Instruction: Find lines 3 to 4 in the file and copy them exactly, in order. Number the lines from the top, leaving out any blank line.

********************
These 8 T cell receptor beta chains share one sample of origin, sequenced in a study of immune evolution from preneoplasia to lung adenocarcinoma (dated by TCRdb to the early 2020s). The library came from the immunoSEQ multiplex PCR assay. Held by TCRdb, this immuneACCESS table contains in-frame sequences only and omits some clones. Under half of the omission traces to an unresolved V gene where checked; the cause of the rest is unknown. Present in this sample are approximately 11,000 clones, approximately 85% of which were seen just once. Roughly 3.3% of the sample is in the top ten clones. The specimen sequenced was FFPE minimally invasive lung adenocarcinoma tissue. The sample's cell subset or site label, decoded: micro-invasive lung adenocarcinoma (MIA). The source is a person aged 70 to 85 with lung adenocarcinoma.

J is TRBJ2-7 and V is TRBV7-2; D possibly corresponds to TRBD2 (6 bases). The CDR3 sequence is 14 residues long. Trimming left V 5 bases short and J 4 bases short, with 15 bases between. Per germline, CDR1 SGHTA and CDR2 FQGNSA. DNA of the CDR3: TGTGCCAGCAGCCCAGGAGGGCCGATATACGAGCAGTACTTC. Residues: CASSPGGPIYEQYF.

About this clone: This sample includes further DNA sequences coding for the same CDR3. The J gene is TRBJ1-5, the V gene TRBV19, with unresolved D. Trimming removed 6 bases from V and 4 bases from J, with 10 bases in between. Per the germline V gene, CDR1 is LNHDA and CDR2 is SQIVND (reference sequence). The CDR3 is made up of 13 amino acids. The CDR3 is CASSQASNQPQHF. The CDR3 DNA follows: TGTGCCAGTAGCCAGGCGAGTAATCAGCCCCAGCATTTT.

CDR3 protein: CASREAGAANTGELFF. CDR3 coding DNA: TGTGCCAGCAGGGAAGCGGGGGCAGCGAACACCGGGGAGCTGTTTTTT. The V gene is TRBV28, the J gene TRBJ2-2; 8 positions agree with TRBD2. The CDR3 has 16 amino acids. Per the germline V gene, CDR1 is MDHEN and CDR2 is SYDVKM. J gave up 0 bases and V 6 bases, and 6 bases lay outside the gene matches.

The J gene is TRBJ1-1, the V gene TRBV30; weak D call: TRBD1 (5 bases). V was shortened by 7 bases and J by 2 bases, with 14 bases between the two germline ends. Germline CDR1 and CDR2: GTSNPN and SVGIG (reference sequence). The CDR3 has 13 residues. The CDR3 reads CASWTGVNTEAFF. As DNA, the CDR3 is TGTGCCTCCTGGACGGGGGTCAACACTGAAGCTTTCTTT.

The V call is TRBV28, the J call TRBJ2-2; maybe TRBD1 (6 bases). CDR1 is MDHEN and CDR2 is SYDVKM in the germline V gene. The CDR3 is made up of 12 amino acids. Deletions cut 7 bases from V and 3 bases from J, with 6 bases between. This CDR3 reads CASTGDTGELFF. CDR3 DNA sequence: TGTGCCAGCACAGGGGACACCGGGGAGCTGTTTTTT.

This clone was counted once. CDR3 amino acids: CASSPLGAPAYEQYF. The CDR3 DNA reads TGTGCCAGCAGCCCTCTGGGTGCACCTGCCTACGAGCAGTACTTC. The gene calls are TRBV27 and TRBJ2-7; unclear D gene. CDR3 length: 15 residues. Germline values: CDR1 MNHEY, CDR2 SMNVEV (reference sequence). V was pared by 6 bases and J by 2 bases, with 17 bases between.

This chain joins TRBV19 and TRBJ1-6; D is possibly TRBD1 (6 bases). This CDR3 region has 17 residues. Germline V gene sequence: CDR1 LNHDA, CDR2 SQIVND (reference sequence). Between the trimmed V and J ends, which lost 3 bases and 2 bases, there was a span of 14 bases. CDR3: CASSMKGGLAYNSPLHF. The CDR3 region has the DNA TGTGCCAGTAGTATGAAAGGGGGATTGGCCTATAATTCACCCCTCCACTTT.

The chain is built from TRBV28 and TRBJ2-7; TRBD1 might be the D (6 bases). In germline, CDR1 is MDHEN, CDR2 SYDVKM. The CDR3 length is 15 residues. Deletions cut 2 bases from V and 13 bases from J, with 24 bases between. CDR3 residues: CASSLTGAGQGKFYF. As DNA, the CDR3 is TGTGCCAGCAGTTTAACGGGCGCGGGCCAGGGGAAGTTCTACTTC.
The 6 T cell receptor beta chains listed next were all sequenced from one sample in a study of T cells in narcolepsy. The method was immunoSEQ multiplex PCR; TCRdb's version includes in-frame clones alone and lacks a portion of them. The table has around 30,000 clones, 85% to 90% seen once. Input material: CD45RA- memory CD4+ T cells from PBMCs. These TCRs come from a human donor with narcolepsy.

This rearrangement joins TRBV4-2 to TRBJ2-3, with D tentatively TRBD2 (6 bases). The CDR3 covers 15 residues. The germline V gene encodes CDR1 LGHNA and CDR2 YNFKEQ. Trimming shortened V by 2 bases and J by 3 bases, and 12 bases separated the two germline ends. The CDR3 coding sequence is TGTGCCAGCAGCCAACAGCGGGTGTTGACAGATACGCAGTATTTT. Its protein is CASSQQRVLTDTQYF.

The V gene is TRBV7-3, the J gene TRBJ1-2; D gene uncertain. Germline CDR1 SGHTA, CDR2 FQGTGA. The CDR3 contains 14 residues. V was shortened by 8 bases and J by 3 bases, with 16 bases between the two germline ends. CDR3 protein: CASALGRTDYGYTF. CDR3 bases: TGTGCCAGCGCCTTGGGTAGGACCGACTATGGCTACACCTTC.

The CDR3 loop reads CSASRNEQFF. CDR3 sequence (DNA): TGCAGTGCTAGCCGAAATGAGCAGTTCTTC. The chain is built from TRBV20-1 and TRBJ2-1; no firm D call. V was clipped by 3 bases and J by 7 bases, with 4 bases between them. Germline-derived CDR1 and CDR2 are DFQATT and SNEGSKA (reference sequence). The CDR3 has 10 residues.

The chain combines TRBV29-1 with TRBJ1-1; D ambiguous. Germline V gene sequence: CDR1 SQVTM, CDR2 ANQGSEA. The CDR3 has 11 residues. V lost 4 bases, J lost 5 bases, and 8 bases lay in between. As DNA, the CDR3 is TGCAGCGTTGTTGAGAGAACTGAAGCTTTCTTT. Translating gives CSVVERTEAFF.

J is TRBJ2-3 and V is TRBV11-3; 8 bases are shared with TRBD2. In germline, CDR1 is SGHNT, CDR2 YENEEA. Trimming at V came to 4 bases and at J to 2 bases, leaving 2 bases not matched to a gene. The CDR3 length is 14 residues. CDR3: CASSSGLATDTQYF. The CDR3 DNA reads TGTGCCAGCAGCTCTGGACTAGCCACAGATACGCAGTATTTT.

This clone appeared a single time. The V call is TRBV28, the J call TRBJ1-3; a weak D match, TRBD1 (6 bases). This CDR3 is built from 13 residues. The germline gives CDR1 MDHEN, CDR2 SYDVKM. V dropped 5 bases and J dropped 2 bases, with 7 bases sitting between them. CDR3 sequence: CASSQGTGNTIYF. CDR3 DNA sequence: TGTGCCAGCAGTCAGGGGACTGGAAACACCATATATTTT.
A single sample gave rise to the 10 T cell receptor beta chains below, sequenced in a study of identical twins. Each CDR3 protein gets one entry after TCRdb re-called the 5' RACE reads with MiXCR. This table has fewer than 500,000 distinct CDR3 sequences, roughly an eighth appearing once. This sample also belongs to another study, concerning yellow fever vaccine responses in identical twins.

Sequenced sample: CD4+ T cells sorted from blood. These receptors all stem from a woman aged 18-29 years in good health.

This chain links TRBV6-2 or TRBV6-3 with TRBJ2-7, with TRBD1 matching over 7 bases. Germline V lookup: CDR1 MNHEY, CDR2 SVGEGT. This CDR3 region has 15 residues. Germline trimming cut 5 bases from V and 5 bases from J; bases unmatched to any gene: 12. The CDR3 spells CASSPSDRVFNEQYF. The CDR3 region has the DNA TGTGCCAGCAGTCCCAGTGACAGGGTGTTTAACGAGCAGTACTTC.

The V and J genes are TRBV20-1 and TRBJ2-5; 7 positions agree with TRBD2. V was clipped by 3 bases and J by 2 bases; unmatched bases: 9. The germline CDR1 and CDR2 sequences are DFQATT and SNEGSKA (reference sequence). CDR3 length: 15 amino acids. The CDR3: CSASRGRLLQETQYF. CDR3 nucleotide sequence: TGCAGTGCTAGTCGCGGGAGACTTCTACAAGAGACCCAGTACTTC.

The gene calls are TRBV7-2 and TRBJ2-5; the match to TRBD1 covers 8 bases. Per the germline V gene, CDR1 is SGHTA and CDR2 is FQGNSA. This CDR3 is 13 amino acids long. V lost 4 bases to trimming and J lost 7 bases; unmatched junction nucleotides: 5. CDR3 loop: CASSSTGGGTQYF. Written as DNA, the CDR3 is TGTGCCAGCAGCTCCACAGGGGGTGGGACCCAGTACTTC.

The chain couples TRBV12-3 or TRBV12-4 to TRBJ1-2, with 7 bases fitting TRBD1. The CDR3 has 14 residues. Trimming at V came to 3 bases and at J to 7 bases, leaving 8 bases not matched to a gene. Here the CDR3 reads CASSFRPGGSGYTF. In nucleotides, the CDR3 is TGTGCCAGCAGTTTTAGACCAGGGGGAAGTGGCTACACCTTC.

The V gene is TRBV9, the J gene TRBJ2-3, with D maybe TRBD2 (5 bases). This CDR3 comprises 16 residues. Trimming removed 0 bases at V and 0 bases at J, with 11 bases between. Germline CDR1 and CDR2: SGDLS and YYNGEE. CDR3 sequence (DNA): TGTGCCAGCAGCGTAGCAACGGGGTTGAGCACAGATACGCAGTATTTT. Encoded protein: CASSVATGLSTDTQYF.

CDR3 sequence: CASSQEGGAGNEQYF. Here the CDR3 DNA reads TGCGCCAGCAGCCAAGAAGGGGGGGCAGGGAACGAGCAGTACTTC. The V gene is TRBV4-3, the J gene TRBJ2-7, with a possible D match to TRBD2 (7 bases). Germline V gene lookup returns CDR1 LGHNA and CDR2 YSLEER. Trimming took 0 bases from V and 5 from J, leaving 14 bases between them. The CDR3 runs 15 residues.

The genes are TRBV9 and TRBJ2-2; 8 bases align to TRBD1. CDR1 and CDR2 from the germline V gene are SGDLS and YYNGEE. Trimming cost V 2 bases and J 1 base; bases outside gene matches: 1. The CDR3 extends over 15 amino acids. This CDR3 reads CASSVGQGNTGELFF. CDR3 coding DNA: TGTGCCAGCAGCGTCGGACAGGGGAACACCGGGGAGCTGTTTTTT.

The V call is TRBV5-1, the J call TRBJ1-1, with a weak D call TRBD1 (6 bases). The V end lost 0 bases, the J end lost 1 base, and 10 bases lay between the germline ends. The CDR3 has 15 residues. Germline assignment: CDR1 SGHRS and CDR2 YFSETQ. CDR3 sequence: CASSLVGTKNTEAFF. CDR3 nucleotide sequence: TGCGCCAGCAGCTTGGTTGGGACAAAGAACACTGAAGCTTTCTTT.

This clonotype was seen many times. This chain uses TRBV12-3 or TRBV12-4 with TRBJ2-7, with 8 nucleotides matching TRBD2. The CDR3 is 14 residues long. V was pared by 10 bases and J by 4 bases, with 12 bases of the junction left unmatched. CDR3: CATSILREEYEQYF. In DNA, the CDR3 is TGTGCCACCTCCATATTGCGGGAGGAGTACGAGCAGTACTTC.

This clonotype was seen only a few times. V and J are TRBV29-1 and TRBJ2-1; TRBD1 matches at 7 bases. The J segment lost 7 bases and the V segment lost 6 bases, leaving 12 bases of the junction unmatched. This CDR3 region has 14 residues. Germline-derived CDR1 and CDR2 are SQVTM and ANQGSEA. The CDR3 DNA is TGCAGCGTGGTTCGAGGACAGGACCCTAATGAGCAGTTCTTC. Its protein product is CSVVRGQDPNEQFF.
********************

About this clone: This sample includes further DNA sequences coding for the same CDR3. The J gene is TRBJ1-5, the V gene TRBV19, with unresolved D. Trimming removed 6 bases from V and 4 bases from J, with 10 bases in between. Per the germline V gene, CDR1 is LNHDA and CDR2 is SQIVND (reference sequence). The CDR3 is made up of 13 amino acids. The CDR3 is CASSQASNQPQHF. The CDR3 DNA follows: TGTGCCAGTAGCCAGGCGAGTAATCAGCCCCAGCATTTT.

CDR3 protein: CASREAGAANTGELFF. CDR3 coding DNA: TGTGCCAGCAGGGAAGCGGGGGCAGCGAACACCGGGGAGCTGTTTTTT. The V gene is TRBV28, the J gene TRBJ2-2; 8 positions agree with TRBD2. The CDR3 has 16 amino acids. Per the germline V gene, CDR1 is MDHEN and CDR2 is SYDVKM. J gave up 0 bases and V 6 bases, and 6 bases lay outside the gene matches.